To be fair, I don't think anyone in the public sphere predicted a easy three-week win. Ken Pollack, to cite one whose prediction I remember, said six months and a thousand casualties.
On the other hand, there was that British general who said Clark was trying to start World War III in Kosovo ...posted by: Hei Lun Chan on 09.18.03 at 03:21 PM [permalink]
I don't remember Clark's analysis being particularly wrong, it was mostly pretty bland and empty. The real idiot analysis was by former drug czar and general Barry McCaffrey. McCaffrey (and other old school army types) were the ones moaning about lack of troops. On CNN Clark always took care to talk without saying much of anything. It wasn't even clear that he was opposed to war before hand. As to who got the battlefield analysis right... well there's Rumsfeld, Wolfowitz, Cheney, Franks, Bush, most ex-air force guys, most marines.posted by: MiguelS on 09.18.03 at 03:21 PM [permalink]
Take a look at Clark's testimony to Congress in March -- it was so spot on that it is scary. (I'm too lazy to find a link but its all over the web) He said we'd win the war easily, but that he was not aware of any planning that had been done to secure Iraq after the war. He also predicted that if we didn't secure the peace quickly, foreign terrorists would pour into Iraq to attack our troops.
As for his analysis of the combat, it is hard to say he was wrong -- he didn't count on being lucky, like Bush did. The Powell doctrine, don't go to war assuming your enemy is weak and will cave, used to be a republican talking poitn. Now, instead of going to war to win with overwhelming force, we just assume the best case scenario will take place.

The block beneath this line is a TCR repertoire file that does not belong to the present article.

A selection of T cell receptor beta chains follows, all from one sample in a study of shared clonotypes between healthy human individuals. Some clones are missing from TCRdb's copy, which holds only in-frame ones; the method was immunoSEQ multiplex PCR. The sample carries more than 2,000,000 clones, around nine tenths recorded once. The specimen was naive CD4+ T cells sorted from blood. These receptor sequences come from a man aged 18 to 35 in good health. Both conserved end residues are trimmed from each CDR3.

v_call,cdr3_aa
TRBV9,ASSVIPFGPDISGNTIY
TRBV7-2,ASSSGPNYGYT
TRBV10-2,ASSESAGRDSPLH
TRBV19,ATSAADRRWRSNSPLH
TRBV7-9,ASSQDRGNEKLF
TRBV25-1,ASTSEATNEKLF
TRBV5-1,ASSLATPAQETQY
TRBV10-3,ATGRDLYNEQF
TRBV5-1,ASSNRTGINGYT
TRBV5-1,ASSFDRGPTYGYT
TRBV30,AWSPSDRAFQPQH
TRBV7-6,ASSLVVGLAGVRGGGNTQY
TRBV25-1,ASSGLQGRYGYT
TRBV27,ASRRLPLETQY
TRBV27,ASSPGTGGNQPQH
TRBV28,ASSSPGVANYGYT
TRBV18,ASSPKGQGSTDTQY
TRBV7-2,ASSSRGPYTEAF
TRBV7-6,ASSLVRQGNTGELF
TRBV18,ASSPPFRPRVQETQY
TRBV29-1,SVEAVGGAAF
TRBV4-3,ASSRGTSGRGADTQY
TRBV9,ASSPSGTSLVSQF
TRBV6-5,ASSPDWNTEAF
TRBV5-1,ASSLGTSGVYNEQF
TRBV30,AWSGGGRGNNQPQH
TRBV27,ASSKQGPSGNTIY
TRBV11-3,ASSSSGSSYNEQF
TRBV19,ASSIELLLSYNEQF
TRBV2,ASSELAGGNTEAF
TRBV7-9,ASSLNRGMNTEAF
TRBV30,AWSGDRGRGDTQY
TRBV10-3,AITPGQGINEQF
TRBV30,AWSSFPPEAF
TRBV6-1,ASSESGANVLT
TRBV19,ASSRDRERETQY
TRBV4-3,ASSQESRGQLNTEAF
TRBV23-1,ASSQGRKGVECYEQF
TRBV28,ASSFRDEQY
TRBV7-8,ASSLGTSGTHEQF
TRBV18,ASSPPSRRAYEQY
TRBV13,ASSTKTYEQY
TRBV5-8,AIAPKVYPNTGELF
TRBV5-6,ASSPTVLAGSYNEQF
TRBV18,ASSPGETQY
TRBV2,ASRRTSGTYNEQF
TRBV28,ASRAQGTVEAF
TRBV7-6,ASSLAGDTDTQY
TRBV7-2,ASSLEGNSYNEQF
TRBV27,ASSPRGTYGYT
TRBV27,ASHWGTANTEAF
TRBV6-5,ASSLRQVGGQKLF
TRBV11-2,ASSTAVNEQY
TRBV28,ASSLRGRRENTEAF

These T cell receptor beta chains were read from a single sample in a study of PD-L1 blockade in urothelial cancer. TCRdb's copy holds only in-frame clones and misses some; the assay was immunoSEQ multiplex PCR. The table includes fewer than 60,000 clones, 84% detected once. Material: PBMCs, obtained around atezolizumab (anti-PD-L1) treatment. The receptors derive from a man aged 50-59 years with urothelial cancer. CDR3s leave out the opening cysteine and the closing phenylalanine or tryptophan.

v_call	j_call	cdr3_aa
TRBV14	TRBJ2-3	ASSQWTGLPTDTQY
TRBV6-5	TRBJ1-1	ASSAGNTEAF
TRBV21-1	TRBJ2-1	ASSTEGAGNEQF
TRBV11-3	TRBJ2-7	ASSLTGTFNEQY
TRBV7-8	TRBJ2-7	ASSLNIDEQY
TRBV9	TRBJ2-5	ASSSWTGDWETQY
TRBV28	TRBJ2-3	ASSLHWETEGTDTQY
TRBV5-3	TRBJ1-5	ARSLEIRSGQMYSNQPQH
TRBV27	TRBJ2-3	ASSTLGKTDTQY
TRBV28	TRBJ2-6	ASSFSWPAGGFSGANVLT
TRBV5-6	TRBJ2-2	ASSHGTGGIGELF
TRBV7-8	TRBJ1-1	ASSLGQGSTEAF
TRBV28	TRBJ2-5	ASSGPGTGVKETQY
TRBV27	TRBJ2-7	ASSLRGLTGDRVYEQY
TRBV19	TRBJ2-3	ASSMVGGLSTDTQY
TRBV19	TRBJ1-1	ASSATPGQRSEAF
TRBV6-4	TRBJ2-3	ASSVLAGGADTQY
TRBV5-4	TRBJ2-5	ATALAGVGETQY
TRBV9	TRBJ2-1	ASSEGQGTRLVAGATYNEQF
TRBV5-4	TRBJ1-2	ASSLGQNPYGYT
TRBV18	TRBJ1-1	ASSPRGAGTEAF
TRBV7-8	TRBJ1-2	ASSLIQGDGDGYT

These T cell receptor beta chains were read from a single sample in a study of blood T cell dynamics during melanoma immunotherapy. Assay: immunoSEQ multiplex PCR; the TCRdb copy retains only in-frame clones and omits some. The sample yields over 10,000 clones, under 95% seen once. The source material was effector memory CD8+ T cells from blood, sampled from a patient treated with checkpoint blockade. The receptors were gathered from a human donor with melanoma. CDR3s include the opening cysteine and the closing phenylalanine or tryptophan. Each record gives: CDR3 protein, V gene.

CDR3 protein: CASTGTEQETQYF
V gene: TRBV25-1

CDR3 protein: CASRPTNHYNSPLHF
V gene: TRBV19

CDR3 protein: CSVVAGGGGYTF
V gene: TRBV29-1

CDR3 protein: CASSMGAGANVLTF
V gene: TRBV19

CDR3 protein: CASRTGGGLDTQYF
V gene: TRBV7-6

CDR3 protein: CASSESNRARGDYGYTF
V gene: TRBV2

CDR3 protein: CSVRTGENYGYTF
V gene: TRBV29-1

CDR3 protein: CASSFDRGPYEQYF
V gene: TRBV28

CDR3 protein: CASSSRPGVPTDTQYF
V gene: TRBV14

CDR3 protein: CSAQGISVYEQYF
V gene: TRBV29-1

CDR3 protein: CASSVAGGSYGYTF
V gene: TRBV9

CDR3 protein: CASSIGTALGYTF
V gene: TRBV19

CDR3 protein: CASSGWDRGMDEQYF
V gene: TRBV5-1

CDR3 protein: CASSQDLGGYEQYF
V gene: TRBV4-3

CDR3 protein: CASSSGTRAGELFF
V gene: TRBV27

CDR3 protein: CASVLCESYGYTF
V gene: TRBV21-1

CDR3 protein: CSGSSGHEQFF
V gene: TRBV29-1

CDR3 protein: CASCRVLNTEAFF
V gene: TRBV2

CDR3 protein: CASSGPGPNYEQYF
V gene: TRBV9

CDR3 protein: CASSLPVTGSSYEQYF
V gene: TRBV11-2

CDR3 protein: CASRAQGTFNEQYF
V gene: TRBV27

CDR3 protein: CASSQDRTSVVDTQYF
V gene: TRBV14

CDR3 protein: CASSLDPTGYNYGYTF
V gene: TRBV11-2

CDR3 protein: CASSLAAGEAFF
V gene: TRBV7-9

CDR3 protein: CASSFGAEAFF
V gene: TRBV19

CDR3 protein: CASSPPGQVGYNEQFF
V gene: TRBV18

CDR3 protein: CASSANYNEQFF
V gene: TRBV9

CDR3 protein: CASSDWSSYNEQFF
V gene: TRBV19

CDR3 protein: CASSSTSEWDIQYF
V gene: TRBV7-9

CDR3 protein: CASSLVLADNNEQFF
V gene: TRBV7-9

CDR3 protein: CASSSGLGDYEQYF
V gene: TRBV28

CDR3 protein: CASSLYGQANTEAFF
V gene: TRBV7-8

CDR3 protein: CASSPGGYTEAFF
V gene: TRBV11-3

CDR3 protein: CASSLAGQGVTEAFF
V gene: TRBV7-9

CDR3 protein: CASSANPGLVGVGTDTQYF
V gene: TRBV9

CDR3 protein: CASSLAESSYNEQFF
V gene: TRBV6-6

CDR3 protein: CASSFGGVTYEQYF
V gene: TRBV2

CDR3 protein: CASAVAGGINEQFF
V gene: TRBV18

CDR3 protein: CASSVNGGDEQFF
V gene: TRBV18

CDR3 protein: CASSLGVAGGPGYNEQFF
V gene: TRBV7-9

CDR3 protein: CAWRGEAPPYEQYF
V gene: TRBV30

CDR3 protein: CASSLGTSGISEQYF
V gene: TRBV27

As for Kosovo being a disaster -- yeah right. If only Iraq was a "disaster" like Kosovo -- all objectives obtained, no American lives lost, and four years of peace.posted by: pj on 09.18.03 at 03:21 PM [permalink]
"I'm pretty sure Clark argued that the U.S. had not deployed enough troops to decisively win the war. In retrospect, this was flat-out wrong. "
Oh, the war has been decisively won? Well, that's good news! Judging by the way that convoy got shot up yesterday, it must be the police action that hasn't been won yet.posted by: Robuzo on 09.18.03 at 03:21 PM [permalink]
Well Andrew Sullivan has a link to an essay Clark wrote and it makes one wonder if you would have gone to war in Iraq.posted by: Barry on 09.18.03 at 03:21 PM [permalink]
Well Andrew Sullivan has a link to an essay Clark wrote and it makes one wonder if you would have gone to war in Iraq.
JGF: "Note the differences in effectiveness between the Marine occupation zone and the Army one, where there are lots of tanks but not enough infantry for the right kind of operations."
Not to take anything away from the Marines, but if they were in the Sunni Triangle, and the Army were in the Shiite south, both casualty rates and overall "effectiveness" would be reversed, no matter what the force structure.posted by: Joel on 09.18.03 at 03:21 PM [permalink]
“Given that security matters are his strong suit, isn't this a big vulnerability…?”
No. Two immediate counters leap to mind –
1) The considered weight of comments above seems to paint a fairly decent picture of Clark's pre-Iraq assessment.
2) It's unfair to judge Clark's merits in security assessment without giving him the full benefit of intelligence collected at the time. Though he seems to have nailed the gist of it well, reasoning from experience, expertise and public info.
Now judging Bush…
I find the assumption that more troops are the answer to the Iraq occupation based on nothing but hand-waving.posted by: Robin Roberts on 09.18.03 at 03:21 PM [permalink]
I had a good laugh over Clark when he sat on CNN one night and said that tanks could not fire on the move. Exactly what tanks is he talking about? Even more funny was when an embed followed right up with a story containing film of tanks firing while on the move.
I witnessed Clark make numerous mistakes about things he should have been well informed on as a General.